No dorm room is complete without a mini-fridge or a microwave. Some dorms have units available for renting. Look into this as a possibility (less items for you to have to move!) and, the price might be reasonable. Another option I really want you to do:

If you live anywhere near a college campus, starting April, start looking for students trying to get rid of their dorm furniture. You’ll find amazing deals on perfectly good refrigerators, microwaves, TVs, futons, bookshelves, lamps–you name it. If at all possible, get your minifridge used. You probably won’t want to keep it after you graduate, anyway. Search craigslist, or watch for fliers and check the campus newspaper (including the online version).


If your school makes you get a meal plan (these are so overpriced, but in many cases, unavoidable), then you might also have access to a "convenience store" that sells toiletry items with your meal plan. You can get laundry detergent, paper towels, cleaners, toothpaste, and assorted food items at those places. It might be worthwhile for you to use part of your meal plan to get those things, unless you’ll be reimbursed for unspent meal points at the end of the semester.

If you haven’t yet discovered the joys of shopping drugstore deals, start right now. Collect a small stash of your favorite shampoos, razors, toothpastes/brushes, etc. If you have surplus items, you could probably sell them to people on your floor if they’re in a pinch (worth a shot!). Also, you might be able to use your Extra Care Bucks or store gift cards to buy office supplies, organizers, laundry baskets, or other little things.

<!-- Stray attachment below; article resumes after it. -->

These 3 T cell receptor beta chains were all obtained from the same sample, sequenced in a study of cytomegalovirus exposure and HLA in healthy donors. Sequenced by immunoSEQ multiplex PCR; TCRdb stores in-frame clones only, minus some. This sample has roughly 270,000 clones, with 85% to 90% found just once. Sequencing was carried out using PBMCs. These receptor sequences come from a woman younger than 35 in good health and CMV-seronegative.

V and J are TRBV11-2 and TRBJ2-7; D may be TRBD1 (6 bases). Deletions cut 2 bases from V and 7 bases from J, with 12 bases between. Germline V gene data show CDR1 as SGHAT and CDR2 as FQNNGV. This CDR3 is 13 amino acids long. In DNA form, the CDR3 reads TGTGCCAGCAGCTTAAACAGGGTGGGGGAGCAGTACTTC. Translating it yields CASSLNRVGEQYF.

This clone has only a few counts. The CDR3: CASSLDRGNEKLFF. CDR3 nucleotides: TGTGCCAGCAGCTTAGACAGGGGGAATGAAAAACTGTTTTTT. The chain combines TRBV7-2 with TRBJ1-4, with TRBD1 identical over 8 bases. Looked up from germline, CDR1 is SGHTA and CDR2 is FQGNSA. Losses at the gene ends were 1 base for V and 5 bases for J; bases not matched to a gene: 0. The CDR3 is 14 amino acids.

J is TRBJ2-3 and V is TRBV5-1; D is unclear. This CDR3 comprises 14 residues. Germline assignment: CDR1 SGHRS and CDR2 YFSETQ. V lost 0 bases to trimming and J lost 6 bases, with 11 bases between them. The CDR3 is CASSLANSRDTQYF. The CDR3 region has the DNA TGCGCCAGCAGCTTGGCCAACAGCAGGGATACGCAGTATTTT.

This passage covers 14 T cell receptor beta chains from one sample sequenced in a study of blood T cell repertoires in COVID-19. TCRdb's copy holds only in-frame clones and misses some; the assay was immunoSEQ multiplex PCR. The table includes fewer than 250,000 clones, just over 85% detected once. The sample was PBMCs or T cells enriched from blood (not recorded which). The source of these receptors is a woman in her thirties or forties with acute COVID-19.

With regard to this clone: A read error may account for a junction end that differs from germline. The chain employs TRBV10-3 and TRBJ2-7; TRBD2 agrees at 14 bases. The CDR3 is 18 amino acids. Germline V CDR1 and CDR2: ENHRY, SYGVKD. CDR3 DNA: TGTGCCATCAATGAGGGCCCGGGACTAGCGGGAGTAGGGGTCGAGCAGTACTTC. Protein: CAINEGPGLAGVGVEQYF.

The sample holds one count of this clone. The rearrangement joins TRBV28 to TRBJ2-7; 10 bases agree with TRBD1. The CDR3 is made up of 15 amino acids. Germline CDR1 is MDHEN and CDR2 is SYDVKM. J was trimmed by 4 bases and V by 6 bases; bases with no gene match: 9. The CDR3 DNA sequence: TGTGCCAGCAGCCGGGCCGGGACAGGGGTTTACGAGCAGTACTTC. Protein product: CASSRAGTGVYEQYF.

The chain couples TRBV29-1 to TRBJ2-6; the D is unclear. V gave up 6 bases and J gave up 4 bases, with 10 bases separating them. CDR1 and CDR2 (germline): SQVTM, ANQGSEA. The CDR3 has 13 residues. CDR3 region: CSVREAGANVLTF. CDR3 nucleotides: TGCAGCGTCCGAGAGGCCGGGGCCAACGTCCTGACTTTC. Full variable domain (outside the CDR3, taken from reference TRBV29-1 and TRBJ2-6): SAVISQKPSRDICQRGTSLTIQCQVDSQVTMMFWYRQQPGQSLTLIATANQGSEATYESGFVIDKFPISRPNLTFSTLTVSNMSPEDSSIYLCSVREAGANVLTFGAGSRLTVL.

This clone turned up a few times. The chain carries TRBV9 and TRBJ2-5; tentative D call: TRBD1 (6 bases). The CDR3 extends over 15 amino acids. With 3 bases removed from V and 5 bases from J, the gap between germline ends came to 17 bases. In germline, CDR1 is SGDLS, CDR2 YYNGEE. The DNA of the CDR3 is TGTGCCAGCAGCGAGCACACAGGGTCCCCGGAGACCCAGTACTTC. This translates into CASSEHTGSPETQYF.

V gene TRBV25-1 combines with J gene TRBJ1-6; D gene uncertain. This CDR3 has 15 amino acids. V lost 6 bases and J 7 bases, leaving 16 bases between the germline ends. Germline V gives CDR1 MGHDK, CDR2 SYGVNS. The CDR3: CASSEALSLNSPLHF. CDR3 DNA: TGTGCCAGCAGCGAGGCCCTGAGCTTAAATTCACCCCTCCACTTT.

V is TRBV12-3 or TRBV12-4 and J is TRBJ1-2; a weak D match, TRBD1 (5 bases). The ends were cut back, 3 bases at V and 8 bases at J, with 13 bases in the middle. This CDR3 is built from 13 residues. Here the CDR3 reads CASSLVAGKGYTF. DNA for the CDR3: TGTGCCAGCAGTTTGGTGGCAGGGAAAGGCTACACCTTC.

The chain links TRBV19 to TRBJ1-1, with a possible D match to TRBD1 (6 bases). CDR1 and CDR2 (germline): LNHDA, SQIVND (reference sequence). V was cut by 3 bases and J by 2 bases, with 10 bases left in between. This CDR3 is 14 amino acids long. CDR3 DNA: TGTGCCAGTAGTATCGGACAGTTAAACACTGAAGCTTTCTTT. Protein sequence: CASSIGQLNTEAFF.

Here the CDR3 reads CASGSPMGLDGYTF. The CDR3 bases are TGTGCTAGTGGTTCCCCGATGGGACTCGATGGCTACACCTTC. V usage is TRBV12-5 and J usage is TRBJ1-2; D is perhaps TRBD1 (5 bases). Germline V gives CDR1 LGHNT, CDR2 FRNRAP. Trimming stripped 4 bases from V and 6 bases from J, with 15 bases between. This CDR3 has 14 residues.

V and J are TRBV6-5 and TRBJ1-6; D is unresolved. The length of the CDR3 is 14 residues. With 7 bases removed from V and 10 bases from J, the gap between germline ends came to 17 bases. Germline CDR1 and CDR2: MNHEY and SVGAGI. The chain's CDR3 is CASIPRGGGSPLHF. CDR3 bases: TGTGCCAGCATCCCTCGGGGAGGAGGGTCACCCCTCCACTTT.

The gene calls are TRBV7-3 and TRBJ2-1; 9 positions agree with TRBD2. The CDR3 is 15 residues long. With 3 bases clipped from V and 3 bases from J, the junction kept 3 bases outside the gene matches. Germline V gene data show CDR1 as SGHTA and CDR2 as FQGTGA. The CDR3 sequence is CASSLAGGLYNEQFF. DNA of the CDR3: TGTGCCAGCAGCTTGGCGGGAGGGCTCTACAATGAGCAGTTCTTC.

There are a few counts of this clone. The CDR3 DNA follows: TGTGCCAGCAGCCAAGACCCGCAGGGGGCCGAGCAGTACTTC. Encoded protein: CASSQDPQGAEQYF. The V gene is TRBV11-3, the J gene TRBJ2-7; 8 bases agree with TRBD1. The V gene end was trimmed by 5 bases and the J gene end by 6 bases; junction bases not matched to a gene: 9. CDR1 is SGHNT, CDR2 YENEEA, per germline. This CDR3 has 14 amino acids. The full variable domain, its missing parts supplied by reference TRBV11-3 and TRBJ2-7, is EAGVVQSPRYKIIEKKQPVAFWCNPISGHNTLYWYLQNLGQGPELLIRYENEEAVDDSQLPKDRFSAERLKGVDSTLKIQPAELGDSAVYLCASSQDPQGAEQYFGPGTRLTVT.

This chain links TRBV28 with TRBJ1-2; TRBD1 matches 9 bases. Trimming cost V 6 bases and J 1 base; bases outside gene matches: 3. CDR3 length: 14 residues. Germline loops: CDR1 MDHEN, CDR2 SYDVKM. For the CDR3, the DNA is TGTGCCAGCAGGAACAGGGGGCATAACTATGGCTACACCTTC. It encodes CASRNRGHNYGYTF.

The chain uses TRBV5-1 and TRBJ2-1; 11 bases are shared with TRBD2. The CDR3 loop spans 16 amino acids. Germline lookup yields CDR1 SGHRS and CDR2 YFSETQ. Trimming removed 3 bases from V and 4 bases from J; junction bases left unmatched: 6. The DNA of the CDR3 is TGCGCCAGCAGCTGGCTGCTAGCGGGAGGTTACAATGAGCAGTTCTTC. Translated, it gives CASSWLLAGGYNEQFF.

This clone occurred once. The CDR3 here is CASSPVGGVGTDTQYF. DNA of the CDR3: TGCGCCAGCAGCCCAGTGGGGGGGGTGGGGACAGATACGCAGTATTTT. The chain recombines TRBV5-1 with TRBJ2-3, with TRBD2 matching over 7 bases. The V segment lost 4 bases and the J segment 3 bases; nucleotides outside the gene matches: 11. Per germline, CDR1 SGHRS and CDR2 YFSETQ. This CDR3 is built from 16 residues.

As with most school years, you might be starting the year off with new clothes. Take an inventory of what you have and decide what you’ll need (The standard uniform of hoodie sweatshirts, jeans, t-shirts, underwear, and socks. Oh, and shower shoes. Definitely shower shoes). You can get interesting hoodies at thrift stores, or try seeking out your discount collegiate apparel store. There was a store near my alma mater that had everything priced at $19.99 or less. For a nice, thick sweatshirt, that’s not a bad deal. Keep your eyes out for sales on underwear and socks, and stock up. You won’t be in the mood to do laundry much during the semester.


Finally, you’ll need special bedding. Most dorm beds are extra-long twins. Bizarre, but true. Find out of this is what you’re working with. Keep your eyes out for sheets and a mattress pad on sale. Don’t buy extra-long blankets. Use blankets you have–they’ll be fine. A $20 or less set of sheets will be just fine. I like jersey sheets–soft and cozy, but affordable. You’ll use them for a year or less, so don’t spend a lot here.

Final thoughts on dorm furnishings

Make a list of everything you think you’ll need, and start shopping for those items now. You’ll have time to shop for deals, rather than say "I need to get everything on this list at Target TODAY." And, you’ll actually need less than you think.